Cross-sectional designThe risk of asthma was increased in individuals with T2DM compared to nondiabetic individuals, both in men (13.5% vs. 7.5%; ) and in women (16.6% vs. 9.6%; ).

Yun et al. [19]Rochester, Minnesota/USA7,176 participants (asthma = 2,392 and nonasthma controls = 4,784).
Age at onset of asthma:  = 15.1 ± 20.5; adults ≥18 years: 1,310 (55%) asthma group; 2,690 (56%) control group; male = 1,356 (57%) asthma group; 2,712 (57%) controls.
Retrospective cohortAsthma is associated with an increased risk of diabetes (OR = 2.11; 95% CI: (1.43–3.13); ).

Rodbard et al. [27]Maryland/USA8,582 baseline participants: 7,970 non-DM2 and 622 transitioned to T2DM. Non-T2DM participants:  = 53.7 ± 16.5; made the transition to T2DM:  = 58.3 ± 12.5; non-T2DM women = 61.5% and women transitioning to T2DM = 61.3%.Prospective cohortSelf-reported asthma was associated with an increased risk of transition to T2DM (OR = 1.33; 95% CI: [1.04–1.70]; ).

Koskela et al. [32]Kuopio/Finland153 patients (109 with asthma and 44 with COPD);
23 with previous diabetes diagnosis and 103 without diabetes diagnosis; without diabetes: 103 with hyperglycemia and 27 with euglycemia.
Participants with diabetes: 56% male and  = 65.0 ± 12.9; participants without diabetes with hyperglycemia: 55% male and  = 65.9 ± 15.0.
Cross-sectional designOf the entire study population, 125 (82%) demonstrated hyperglycemia: 103 (79%) among patients without diabetes and 22 (96%) among patients previously diagnosed with diabetes. The prevalence of hyperglycemia did not differ among patients with asthma and COPD.

Mueller et al. [14]Republic of Singapore/Southwest Asia42,842 men and women (873 with asthma and 41,969 nonasthma controls). Men and women: nonasthma  = 55.2 ± 7.6; asthma >18 years:  = 56.7 ± 8.1; asthma <18 years:  = 52.5 ± 6.5.Prospective cohortAsthma was associated with a 31% increased risk of diabetes incidence (OR = 1.31; 95% CI: [1.00–1.72]). The association was attenuated after adjusting for BMI (OR = 1.25; 95% CI: [0.95–1.64]).

Koskela et al. [39]Kuopio/Finland153 participants: 110 (72%) with asthma and 43 (28%) with COPD; 23 with a medical diagnosis of diabetes; 20 diagnosed during screening; 110 without diabetes.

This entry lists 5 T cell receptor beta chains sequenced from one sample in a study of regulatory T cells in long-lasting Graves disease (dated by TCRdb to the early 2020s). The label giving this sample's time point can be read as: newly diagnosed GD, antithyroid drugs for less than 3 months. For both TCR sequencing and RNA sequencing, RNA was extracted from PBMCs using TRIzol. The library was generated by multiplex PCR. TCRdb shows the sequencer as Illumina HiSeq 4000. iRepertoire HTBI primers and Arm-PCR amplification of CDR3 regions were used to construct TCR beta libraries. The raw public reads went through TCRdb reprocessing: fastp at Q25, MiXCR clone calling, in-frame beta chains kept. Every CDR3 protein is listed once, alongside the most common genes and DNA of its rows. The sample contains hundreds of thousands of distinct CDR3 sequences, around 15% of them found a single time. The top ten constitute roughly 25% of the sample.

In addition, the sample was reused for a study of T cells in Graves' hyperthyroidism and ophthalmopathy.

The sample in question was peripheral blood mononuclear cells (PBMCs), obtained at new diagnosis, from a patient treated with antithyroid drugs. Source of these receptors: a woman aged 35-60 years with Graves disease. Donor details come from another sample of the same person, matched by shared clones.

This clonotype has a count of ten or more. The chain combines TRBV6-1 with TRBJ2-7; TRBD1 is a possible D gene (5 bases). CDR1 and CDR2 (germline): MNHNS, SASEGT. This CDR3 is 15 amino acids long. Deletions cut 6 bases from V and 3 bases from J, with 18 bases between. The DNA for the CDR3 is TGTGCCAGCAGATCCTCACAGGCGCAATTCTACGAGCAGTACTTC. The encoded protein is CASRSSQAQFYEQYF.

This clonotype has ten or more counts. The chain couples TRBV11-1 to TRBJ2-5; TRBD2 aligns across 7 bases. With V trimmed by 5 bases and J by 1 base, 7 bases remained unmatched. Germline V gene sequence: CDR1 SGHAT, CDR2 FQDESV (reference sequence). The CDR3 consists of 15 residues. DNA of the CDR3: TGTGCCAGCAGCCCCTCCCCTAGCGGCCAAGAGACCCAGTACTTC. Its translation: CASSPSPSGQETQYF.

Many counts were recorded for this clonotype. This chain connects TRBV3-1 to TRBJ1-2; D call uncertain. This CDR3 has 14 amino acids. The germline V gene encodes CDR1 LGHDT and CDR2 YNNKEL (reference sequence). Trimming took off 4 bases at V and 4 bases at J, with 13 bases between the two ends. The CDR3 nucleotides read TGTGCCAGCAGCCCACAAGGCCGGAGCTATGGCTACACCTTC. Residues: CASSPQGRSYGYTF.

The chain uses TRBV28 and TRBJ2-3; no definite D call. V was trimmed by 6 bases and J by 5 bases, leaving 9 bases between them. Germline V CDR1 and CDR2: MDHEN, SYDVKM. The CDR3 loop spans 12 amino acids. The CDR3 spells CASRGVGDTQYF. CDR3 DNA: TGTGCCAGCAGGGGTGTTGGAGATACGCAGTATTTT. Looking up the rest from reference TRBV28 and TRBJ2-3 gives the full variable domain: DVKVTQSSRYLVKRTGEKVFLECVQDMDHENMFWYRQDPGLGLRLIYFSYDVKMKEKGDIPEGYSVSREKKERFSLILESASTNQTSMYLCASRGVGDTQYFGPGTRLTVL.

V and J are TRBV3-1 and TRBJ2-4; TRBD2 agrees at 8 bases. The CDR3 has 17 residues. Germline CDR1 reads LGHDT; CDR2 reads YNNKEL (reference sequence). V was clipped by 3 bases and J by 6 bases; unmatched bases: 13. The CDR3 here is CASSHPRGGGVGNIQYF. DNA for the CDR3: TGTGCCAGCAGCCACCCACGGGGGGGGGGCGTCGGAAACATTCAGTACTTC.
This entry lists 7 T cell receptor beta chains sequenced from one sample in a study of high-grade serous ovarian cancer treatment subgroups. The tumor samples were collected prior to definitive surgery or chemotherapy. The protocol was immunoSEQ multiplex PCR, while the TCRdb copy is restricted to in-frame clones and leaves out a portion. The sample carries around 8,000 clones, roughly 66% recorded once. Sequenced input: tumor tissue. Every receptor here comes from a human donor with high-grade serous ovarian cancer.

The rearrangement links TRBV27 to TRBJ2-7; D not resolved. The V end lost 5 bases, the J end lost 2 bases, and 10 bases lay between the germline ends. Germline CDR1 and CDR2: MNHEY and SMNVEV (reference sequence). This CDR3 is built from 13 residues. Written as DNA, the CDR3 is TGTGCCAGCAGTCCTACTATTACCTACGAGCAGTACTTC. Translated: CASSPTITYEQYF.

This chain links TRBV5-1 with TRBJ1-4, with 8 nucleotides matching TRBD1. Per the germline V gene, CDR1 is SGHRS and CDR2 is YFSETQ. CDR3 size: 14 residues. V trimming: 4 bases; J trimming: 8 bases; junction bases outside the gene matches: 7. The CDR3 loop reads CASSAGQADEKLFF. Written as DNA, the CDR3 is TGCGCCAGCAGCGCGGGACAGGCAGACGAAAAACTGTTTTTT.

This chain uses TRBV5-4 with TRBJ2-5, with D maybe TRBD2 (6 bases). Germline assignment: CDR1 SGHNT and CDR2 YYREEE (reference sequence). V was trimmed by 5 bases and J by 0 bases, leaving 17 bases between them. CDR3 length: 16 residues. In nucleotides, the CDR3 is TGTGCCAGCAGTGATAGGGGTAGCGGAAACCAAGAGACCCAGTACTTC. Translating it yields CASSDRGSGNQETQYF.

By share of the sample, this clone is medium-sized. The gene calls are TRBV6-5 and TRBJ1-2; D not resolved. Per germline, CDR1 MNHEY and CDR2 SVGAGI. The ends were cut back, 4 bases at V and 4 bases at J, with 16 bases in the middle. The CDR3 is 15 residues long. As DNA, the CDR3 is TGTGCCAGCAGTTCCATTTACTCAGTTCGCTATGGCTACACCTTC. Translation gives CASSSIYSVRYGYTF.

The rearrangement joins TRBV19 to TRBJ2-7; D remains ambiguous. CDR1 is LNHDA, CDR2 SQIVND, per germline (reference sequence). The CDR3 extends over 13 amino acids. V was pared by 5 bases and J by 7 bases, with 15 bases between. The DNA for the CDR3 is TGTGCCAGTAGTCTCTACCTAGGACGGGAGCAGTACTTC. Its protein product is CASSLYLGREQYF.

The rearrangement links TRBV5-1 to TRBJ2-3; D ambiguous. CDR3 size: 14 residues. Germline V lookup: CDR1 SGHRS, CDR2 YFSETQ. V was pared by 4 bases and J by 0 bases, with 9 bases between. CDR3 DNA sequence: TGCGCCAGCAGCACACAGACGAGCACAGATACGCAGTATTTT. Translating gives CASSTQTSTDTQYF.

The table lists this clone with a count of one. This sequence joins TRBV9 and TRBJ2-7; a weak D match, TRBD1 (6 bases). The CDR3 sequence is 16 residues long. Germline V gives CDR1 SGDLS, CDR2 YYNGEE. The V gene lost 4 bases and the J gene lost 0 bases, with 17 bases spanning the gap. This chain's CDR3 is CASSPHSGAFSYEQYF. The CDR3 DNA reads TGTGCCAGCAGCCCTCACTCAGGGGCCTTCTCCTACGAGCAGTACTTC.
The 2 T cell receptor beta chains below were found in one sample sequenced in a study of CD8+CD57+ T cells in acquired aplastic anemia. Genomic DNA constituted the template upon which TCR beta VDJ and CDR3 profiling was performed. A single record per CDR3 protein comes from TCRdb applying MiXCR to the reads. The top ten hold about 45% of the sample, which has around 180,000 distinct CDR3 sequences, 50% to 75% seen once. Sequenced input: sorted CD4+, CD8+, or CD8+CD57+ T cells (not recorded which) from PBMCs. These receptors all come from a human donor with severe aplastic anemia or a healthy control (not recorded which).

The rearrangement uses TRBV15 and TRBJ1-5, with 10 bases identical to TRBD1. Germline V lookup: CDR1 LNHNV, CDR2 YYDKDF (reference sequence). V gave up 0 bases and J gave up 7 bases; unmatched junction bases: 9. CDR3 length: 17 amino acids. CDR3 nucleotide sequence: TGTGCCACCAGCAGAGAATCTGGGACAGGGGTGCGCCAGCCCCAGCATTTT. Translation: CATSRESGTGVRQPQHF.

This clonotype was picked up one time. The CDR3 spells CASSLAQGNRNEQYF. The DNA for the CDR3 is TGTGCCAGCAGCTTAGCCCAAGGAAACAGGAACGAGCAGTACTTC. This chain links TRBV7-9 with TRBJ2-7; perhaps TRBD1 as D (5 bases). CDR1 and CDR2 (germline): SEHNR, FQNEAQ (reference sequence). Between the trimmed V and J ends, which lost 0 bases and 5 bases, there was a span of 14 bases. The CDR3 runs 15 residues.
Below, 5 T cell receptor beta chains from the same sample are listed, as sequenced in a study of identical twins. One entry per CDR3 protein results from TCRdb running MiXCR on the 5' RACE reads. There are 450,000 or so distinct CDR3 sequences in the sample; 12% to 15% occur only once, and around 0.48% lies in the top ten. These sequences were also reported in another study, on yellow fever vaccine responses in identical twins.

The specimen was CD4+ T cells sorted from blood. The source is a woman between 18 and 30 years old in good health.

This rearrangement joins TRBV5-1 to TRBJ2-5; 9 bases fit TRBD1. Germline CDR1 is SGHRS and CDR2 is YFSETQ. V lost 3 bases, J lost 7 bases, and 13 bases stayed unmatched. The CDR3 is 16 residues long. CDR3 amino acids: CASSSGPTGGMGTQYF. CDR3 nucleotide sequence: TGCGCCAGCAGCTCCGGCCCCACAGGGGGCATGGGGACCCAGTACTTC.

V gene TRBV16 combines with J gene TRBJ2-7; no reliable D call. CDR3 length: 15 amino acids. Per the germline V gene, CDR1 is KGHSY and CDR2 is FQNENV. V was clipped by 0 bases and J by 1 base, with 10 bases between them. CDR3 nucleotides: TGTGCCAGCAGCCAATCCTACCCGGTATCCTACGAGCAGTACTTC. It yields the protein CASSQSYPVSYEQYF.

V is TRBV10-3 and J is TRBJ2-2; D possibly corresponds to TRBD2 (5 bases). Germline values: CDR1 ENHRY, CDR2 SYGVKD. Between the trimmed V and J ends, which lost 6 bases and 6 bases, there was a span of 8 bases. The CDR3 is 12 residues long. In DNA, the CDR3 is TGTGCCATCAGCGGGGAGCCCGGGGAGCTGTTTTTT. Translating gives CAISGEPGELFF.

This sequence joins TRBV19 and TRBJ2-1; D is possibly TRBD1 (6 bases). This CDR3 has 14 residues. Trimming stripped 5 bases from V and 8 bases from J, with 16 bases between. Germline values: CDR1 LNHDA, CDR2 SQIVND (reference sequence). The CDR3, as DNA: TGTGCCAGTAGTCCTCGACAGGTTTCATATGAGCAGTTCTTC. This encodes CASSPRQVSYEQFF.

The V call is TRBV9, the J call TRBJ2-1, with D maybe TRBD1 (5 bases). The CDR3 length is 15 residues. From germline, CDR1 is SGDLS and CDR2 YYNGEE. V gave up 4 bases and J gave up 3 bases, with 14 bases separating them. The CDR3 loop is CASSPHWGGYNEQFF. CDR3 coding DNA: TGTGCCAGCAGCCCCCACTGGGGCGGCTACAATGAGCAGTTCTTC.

Diabetes diagnosis:  = 64.4 (59.1–69.9), 52% male; diabetes screening:  = 68.8 (64.8–72.8), 70% male; nondiabetes:  = 64.3 (61.3–67.2), 51% male.
Prospective cohortFasting hyperglycemia was detected in 91% of patients diagnosed with diabetes, 90% of patients screened for diabetes, and 63% of nondiabetes (p = 0.003). Previously diagnosed diabetes was associated with high mortality (aOR = 1.04; 95% CI: (0.50-A 2.12).

Wytrychowsky et al. [20]Wroclaw/Poland88 patients hospitalized for acute asthma exacerbation (24 with glucose disorders and 64 controls without hyperglycemia). Group A = 11 patients/intravenous insulin:  = 61.4 ± 11.0; group B = 13 patients/ subcutaneous insulin;  = 53.7 ± 12.5; group C = 64 patients without hyperglycemia/control group:  = 48.3 ± 14.4.Prospective, randomized studyNewly diagnosed hyperglycemia and/or diabetes hinders recovering from acute asthma exacerbation requiring hospitalization, prolonging hospital stay compared to patients who do not have glucose metabolism disorders.

Sweeney et al. [23]Belfast/United Kingdom7,195 participants (severe asthma: 808; mild/moderate asthma: 3,975; nonasthma control: 2,412).
All participants:  = 58 ± 17; severe asthma:  = 58 ± 18; mild/moderate asthma:  = 58 ± 16; nonasthma control:  = 58 ± 17.
Cross-sectional designIn comparison with mild/moderate asthma, patients with severe asthma had higher morbidity rates when exposed to systemic corticosteroids (T2DM: 10% vs. 7%, OR = 1.46; 95% CI [1.39–2.56; ]).

Verbovoy et al. [31]Samara/Russia53 women (27 with a diagnosis of DM2; 26 with a combination of T2DM and asthma; 23 from the control group). Women diagnosed with T2DM ( = 60.15 ± 0.92 years); combination of T2DM and asthma ( = 61.23 ± 0.95 years); control group (x = 51.26 ± 1.73).Cross-sectional designHyperleptinemia, hyperresistinemia, lower adiponectin concentrations, higher levels of proinflammatory IL-6 and anti-inflammatory IL-10, and significantly elevated blood glucose levels were found in patients with T2DM and asthma than in the control group. These changes occurred in the presence of subclinical inflammation.